California Gov. Jerry Brown signs one of the hundreds of bills he has left to deal with as Garciela Castillo-Krings, his deputy legislative secretary, looks on at his Capitol office in Sacramento, Calif., Oct. 9, 2015. 
Photo by Rich Pedroncelli/AP

California set to automatically register millions of voters


In the aftermath of record-low voter turnout in California’s most recent midterm election, Democratic Gov. Jerry Brown signed a landmark measure into law on Saturday that would allow all eligible citizens of the state to be automatically registered to vote when they go to the Department of Motor Vehicles’ office to obtain or renew a driver’s license.

The “New Motor Voter Act’ would allow Californians to opt out of registering to vote. In the November 2014 election, just 42% of registered voters cast ballots. According to Secretary of State Alex Padilla, who sponsored the bill, nearly seven million Californians were eligible but not registered to vote.

“The New Motor Voter Act will make our democracy stronger by removing a key barrier to voting for millions of California citizens,” said Secretary of State Alex Padilla who sponsored the bill. “Citizens should not be required to opt-in to their fundamental right to vote. We do not have to opt-in to other rights, such as free speech or due process.”

The automatic registration law will go into effect in January 2016. Voters would retain their right to opt out or cancel their voter registration at any time, officials said.

RELATED: California Gov. Jerry Brown’s progressive push

The law is expected to benefit minority voters the most. Currently, only 62.8% of Latino and 50.7% of Asian-American residents are registered to vote in California. Latinos, the largest demographic group in the state, have the lowest participation rate- just 17.3 percent of them cast ballots in 2014, according to the California Civil Engagement Project.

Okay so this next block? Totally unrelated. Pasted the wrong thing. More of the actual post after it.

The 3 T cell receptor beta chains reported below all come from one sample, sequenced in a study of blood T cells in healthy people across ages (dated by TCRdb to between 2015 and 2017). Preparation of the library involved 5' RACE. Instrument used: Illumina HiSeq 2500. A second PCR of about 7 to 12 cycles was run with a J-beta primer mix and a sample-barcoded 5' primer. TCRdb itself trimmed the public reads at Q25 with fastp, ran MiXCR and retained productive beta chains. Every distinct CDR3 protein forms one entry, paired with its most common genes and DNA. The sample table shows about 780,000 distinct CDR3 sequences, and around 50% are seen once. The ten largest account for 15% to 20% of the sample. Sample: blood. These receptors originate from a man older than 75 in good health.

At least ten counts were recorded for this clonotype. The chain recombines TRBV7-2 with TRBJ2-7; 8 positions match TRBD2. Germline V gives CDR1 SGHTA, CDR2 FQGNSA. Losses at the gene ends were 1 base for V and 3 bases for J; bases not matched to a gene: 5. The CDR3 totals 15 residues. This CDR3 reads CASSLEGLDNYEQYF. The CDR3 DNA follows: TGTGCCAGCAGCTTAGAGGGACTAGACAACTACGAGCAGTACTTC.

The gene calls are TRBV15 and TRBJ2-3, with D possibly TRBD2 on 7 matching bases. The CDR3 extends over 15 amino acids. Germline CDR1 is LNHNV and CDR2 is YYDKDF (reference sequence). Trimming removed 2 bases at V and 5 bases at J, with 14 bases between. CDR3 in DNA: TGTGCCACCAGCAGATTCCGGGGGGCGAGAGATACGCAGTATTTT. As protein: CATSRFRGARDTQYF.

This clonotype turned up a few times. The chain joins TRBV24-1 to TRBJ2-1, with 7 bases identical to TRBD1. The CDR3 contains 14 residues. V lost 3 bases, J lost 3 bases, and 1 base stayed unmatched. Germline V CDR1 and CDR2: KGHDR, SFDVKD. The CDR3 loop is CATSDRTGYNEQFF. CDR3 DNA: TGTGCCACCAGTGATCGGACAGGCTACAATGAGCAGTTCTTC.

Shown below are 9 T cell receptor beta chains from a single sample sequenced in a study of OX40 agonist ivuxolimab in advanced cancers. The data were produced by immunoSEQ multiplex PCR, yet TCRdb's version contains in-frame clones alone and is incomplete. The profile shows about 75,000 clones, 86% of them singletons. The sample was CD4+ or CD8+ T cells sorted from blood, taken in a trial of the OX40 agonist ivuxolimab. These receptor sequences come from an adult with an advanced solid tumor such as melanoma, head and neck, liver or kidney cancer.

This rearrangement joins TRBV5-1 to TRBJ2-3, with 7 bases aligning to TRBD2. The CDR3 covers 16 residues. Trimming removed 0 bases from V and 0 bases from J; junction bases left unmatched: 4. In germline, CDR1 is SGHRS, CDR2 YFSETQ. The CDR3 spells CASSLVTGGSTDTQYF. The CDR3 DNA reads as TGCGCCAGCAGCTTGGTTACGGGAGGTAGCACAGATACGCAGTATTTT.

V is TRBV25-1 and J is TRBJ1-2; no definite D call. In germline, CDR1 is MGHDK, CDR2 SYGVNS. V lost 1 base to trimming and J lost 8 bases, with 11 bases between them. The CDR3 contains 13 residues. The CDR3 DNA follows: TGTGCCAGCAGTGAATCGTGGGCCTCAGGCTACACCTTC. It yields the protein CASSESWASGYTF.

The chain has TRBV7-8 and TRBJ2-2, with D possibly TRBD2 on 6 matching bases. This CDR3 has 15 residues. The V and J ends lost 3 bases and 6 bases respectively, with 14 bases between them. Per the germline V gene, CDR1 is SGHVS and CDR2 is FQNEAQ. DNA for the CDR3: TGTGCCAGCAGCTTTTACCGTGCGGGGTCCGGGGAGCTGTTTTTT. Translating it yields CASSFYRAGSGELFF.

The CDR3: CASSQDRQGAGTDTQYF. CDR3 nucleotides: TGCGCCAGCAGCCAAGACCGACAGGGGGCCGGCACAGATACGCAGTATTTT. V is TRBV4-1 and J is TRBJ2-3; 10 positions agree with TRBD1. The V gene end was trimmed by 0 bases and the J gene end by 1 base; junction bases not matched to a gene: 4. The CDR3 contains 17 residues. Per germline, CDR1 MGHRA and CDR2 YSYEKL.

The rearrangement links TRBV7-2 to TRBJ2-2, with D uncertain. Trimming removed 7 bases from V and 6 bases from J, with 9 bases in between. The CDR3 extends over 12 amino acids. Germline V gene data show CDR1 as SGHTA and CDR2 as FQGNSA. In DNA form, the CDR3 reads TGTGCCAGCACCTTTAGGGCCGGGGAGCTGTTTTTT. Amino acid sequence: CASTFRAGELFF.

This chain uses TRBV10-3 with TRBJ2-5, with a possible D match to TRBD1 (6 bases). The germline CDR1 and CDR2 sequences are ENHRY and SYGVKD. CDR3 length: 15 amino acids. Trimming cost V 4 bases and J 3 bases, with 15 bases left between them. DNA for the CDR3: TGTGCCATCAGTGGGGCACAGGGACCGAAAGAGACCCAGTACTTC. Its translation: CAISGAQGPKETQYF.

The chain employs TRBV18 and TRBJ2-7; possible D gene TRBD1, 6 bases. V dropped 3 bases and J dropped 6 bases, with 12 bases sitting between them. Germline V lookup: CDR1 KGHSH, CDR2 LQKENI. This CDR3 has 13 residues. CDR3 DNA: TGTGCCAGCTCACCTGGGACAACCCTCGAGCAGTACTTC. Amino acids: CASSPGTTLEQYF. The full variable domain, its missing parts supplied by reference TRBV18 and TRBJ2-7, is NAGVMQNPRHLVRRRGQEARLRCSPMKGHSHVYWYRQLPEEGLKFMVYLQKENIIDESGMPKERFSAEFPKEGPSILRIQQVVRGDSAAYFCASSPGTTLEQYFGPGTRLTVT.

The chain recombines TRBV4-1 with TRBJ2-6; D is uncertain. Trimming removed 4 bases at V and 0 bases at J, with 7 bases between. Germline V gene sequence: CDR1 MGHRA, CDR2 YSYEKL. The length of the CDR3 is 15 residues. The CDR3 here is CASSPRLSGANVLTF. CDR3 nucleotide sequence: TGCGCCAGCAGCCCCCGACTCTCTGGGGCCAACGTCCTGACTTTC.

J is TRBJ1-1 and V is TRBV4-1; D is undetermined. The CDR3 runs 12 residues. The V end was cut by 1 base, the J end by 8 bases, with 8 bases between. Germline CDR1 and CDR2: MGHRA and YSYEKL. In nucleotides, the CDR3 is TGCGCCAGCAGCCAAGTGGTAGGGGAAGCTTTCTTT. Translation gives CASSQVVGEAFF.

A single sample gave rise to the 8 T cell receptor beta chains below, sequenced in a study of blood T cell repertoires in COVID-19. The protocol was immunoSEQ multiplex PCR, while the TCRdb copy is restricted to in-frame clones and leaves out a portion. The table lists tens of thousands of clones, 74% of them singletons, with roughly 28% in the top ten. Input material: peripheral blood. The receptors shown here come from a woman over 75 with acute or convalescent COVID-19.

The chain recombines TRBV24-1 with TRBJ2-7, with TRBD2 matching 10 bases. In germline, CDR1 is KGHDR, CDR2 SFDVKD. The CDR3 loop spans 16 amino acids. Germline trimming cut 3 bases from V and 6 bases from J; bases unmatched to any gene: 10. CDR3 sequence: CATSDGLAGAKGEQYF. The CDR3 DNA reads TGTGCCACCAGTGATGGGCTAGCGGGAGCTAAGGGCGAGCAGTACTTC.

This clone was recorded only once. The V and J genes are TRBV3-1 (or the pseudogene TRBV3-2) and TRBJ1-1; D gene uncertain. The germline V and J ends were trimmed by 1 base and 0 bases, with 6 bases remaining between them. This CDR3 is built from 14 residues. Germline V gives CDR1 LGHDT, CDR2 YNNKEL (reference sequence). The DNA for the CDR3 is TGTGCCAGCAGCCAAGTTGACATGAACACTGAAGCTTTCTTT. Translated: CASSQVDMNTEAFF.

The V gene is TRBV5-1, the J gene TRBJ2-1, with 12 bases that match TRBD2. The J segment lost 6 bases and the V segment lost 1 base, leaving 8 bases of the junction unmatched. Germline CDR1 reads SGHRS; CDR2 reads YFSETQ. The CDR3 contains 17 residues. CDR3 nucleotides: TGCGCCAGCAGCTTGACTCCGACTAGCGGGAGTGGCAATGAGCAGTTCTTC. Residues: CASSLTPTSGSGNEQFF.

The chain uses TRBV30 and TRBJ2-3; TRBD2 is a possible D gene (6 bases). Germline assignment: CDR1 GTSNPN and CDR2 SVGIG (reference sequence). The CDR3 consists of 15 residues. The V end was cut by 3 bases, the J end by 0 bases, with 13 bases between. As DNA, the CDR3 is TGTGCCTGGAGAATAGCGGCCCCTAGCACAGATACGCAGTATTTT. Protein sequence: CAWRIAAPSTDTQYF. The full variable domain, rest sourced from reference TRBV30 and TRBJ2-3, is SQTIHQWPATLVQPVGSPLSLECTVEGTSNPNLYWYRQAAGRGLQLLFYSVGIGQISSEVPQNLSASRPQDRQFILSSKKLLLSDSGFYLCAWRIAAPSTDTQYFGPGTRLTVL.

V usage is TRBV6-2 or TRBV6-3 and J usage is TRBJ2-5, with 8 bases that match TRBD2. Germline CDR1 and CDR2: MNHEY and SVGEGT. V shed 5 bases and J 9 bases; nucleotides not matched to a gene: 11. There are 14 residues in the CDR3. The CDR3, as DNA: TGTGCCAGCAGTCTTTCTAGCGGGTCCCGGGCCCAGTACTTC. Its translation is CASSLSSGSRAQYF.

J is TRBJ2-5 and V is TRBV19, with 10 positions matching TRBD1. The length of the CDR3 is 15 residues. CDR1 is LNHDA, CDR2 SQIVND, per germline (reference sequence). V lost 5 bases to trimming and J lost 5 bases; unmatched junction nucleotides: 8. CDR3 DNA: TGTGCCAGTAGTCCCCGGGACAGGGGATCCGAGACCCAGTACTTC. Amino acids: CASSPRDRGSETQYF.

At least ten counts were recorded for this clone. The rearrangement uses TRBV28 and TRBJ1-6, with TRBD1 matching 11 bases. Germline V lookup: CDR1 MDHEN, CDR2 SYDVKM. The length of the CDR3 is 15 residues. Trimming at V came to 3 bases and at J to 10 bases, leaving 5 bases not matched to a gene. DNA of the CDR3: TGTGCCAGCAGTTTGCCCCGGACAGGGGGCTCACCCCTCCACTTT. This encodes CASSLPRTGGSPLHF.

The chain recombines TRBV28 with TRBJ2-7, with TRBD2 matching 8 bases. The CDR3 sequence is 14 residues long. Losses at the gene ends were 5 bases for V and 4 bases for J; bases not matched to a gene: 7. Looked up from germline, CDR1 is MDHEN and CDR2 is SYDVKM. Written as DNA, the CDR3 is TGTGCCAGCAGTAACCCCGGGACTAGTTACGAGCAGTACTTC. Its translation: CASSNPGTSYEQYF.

The nation’s largest state now becomes the second adopt an automatic voter registration system. In March, Oregon became the first to enact the reform, a move that prompted legislators in 17 states.

In June, Rep. David Cicilline of Rhode Island proposed a bill to automatic registration bill, which has been backed by 67 co-sponsors including Democratic National Committee Chairwoman Debbie Wasserman Schultz and civil rights activist Rep. John Lewis of Georgia. 

The Congressional move gained further momentum when 2016 presidential candidate Hillary Clinton endorsed the idea during a major campaign speech on voting rights.

New Jersey lawmakers have passed an automatic voter registration bill, but Gov. Chris Christie, who is seeking the Republican Party’s nomination for president, appears unlikely to sign it.

“I don’t think that people ought to be automatically registered to vote,” Christie said in June. “Is it really too much to ask to ask someone to fill out a form?”